Cryogenic instrumentation

Besides the complexity of building a cryostat which allows the cooling of the instrument to the required temperature there are various engineering aspects to cryogenics that makes the design rather complex.

In order to be able to cool in instrument to these special temperatures (80 K and below) any convection within the instrument should be eliminated, also to avoid contamination because of freezing up onto the instrument. This means that the instrument needs to be placed in a vacuum environment (.. mbar) and dedicated designs are compulsary.

A big influence is the variation of the material properties at different temperatures, some examples:

  • Coefficient of Thermal Expansion (CTE), important for the opto-mechanical design; all materials shrink during cool-down e.g. the mounting of optics where at minimum two different materials are involved. The shrinkage rate varies between materials and even alloys and on top of that behavior is non-linear below ca. 100 K; the total shrinkage of for instance Aluminium (6061) is 0.42% when cooled from room temperature to 40 K. This means a 4.2 mm reduction on every meter of instrument.
  • Thermal conductivity (λ), important for the thermal design
  • Specific Heat Capacity, important for the thermal design, together with the thermal conductivity they determine themal behaviour during temperature change; e.g. a cooking pan grip, Bakelite compared to Aluminium. The first is much more effective in insulating the heat from the pan.
  • Index of Refraction (IoR), important for the design of optics; lenses, prisms etc.
  • Young's Modulus (E), important for the mechanical engineering

The general knowledge regarding the material properties at cryogenic temperatures is, unfortunately, very limited.


Through the years the group developed various dedicated engineering solutions for a variety of typical (cryogenic) instrumentation issues. These solutions vary from ready-made designs to special skills, methodologies and strategies. These special developments provide the means to realize the optimum instrument at reasonable time and costs.

  • Extreme light-weighting
  • Dedicated cryogenic mechanisms/guiding systems
    • Detector focus system
    • Tip/tilt focus unit
    • Tip/tilt mirror
    • Sliders
    • Cryogenic shutter
  • Cryogenic Mirror Mounts
    • VISIR mount
      • TPM
      • SPM
    • X-shooter mount
    • MIRI mount
  • Cryogenic Transmission optics Mounts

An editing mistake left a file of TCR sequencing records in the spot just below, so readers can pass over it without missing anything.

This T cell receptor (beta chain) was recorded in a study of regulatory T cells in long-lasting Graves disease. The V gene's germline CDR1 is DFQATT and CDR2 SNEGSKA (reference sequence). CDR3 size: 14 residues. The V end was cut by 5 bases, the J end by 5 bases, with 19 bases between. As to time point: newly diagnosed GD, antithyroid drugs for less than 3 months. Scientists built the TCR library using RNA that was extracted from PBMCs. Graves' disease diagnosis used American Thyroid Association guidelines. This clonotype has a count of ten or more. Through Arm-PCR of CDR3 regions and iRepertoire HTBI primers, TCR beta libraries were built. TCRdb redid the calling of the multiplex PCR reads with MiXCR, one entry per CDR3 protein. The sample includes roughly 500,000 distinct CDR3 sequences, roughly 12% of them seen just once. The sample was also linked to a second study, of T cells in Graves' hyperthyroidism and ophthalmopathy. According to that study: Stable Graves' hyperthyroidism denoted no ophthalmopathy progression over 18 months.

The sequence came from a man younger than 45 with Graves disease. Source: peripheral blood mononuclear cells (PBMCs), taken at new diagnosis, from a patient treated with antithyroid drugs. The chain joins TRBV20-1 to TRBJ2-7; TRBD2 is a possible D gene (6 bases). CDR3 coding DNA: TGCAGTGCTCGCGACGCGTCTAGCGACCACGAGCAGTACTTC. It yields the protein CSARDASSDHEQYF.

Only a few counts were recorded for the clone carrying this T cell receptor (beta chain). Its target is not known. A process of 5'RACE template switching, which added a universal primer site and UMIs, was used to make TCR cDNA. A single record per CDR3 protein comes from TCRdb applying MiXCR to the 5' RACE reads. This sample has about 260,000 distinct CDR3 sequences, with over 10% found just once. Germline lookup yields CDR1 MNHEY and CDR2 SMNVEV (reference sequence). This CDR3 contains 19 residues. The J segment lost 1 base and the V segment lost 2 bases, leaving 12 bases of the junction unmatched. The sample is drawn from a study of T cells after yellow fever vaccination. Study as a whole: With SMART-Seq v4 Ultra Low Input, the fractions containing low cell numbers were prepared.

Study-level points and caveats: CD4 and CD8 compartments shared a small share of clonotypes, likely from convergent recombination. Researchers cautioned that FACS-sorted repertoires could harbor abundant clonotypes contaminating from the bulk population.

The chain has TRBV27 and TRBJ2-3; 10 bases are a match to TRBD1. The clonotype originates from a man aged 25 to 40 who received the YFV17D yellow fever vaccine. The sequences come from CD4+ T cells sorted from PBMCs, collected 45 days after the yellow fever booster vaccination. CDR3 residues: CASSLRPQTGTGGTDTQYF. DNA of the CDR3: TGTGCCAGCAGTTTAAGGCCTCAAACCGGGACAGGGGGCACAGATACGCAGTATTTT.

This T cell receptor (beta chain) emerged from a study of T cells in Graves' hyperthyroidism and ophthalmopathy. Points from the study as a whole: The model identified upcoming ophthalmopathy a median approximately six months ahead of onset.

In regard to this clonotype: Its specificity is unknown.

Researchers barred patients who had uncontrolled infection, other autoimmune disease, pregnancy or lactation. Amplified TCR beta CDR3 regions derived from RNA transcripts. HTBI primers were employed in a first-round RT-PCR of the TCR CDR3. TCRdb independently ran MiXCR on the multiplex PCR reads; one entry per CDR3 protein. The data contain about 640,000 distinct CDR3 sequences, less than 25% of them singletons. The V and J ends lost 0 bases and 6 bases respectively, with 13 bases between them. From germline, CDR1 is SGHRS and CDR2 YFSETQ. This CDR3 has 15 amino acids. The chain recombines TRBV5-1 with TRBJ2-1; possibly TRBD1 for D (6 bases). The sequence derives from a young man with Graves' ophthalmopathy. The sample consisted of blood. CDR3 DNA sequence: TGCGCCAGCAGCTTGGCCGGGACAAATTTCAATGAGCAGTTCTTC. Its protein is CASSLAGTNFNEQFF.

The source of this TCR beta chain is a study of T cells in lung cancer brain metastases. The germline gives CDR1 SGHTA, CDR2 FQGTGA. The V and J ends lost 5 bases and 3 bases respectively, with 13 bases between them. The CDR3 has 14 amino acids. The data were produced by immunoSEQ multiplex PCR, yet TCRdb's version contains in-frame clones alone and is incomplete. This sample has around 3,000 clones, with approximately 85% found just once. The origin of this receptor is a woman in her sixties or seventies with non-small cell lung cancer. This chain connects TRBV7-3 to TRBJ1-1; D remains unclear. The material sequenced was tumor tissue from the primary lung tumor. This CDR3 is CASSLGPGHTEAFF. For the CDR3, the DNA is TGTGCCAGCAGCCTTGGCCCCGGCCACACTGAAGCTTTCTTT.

• X-shooter prism mount
    • SPIFFI lens mount
    • KROMP mount
  • 5 axis simultaneous milling
  • On assembly manufacturing
  • Polishing of flat surfaces
  • Polishing of complex (double) curved surfaces

Design strategies

No adjustment strategy - In general what can move, will move, especially within a cryogenic environment. A much more stable instrument is realized through reduction of active alignment possibilities. This way the alignment accuracy depends strongly on the design, tolerance analysis and detailed knowledge of the material behavior and manufacturing process. This no alignment strategy is only possible when several important design drivers are taken into account.

Integral design strategy - Integral design is most important when the no adjustment strategy is used. By taking into account all the engineering aspects during the whole instrument development, an optimal instrument can be accomplished. This is not necessary the best solution for one of the disciplines involved, but a cost effective instrument is developed, where manufacturing and verification are taken into account by means of e.g. special mounting strategies and integrated verification features.

Modular design - By dividing the instrument in various logical modules the instrument a flexible instrument is created, where the best interfaces are chosen for maximum accuracy and additional interfaces are identified for e.g. verification tools. When late changes are demanded in one module only this module is affected and redesign is easier than on a whole instrument. Also concurrent engineering can take place on the various modules, this way largely reducing total lead time of the instrument.

Analysis -The no adjustment philosophy and modular design requires early error distribution and understanding. This is supported by extensive analyses of all effects within the instrument; optical analyses (Sensitivity, Monte Carlo), mechanical analyses (Tolerances, Finite Element FEA) and also thermal analysis (Transient, steady state, Finite Element FEA) and more.

Monolithic - Each bolted connection reduces stiffness from a structural point of view and increases insulation from a thermal point of view, unnecessary mounting needs to be avoided. Creating structures from a monolithic piece, the number of internal interfaces can be reduced as well as the effects of these interfaces on the structural integrity and favorable thermal behavior.

Homogeneity - Extensive research resulted in a number of "standard" solutions for engineering issues, like; stress free mounting of optics during all circumstances, stress free mounting of different materials without accuracy loss etc. You can use these specific solutions at various places for various problems. This simplifies the design which results in a logical low risk instrument, which is easy to handle and maintain.

Design: Kuenst.    Development: Dripl.    © 2022 ASTRON